It’s hard to overstate the fever for hydroelectric power that has infected southeast Asia in recent years. Hydro power has more than tripled across the region since 1980, a growth that is pinned primarily to the mighty waters of the Mekong, the huge and powerful river that winds its way from the Tibetan–Qinghai Plateau, through Burma, Laos, Cambodia, and Thailand, eventually emptying into Vietnam. Three large hydroelectric dams have been build along the mainstream Mekong in China today, and at least 16 more are under construction or consideration, including in the wildly diverse lower Mekong area.
A new World Wildlife Fund (WWF) report out this week raises a big red flag over one of the potential casualties of this push for power: the Mekong giant catfish. This bottom-dwelling behemoth, which grows nearly 10 feet long and can weigh in at over 770 pounds, is already critically endangered, and one of the aforementioned dams, now in its final stages of approval, threatens to deliver the threatened fish its coup de grace. (Sans the grace.)
Not a whole lot is known about this rare beast that lives in the Mekong’s murky depths. But scientists believe the giant catfish migrates from Cambodia’s Tonle Sap Lake to spawn in Laos and Thailand. Though the river’s tributaries have been dammed, the main, lower portion of the Mekong, where the catfish’s migration takes place, has not been harnessed for hydroelectricity — yet. The dam in Laos’ Sayabouly province would be the first. It would also create a physical barrier that the giant catfish would not be able to cross to procreate, says WWF.
It’s very bad news for the world’s third largest fish, and several other big aquatic species in the area. The giant catfish’s numbers have already plummeted 90% in the 20 years, challenged by the damming of the Mekong tributaries, overfishing and silt, among other things.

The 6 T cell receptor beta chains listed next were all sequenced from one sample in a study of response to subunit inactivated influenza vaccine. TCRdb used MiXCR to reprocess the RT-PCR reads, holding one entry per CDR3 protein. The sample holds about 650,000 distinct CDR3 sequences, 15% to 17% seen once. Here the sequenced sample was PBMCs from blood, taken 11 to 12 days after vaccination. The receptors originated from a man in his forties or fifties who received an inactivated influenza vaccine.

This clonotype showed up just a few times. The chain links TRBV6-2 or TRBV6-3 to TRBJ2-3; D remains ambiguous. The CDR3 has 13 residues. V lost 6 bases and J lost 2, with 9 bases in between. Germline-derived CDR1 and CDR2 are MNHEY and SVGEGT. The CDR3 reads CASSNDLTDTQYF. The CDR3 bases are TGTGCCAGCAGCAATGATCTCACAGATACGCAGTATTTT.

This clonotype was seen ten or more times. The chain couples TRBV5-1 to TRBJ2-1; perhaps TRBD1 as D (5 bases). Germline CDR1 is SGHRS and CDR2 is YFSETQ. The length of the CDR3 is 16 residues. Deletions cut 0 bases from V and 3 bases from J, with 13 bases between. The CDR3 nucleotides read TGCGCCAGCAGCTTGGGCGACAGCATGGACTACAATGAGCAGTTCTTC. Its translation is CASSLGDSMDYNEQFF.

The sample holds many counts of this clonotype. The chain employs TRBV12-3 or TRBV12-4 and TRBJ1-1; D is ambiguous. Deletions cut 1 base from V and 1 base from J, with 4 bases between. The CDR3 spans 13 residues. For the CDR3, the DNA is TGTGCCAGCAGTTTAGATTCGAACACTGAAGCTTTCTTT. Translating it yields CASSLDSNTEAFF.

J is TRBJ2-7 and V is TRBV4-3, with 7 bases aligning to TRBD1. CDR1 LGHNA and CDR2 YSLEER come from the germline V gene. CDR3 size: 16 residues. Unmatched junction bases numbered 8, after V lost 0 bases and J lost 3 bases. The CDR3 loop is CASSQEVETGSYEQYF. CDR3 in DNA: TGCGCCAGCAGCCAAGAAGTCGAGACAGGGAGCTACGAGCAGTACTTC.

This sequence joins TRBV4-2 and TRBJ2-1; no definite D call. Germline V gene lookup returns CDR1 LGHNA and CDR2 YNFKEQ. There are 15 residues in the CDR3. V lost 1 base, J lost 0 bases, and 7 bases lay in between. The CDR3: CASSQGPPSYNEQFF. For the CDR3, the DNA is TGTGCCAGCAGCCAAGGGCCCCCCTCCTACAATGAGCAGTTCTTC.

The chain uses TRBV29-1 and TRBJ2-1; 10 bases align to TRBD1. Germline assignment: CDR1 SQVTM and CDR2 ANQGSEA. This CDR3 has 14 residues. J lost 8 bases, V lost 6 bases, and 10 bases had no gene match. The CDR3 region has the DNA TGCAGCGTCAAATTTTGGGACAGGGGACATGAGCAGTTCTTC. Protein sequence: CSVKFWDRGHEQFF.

It’s tough, because hydropower is a clean, renewable energy source — something that Asia certainly could use more of. The Mekong River Commission, a joint body that the governments of Thailand, Cambodia, Vietnam and Laos established in 1995, says it is committed to the sustainable development of the Mekong basin, but balances that pledge “with the economic and poverty alleviation priorities of the MRC Member Countries.” The river runs through some of the most impoverished communities in Asia, and generating private investment in these areas is high on each government’s to-do list.
But where to draw the line? The damming of the Mekong proper is expected to disrupt the livelihoods of the millions of people who survive on the Mekong, as well as make the lower delta region more vulnerable to erosion as sediment and silt that would normally flow downstream is blocked. As for the giant catfish, the adults of the species may only number in the hundreds now. If those remaining few can’t get upstream to spawn in a few years, another living creature of mythical proportions will become that and only that — a myth.
Still curious? Check out TIME Asia’s 2007 cover story on the Mekong.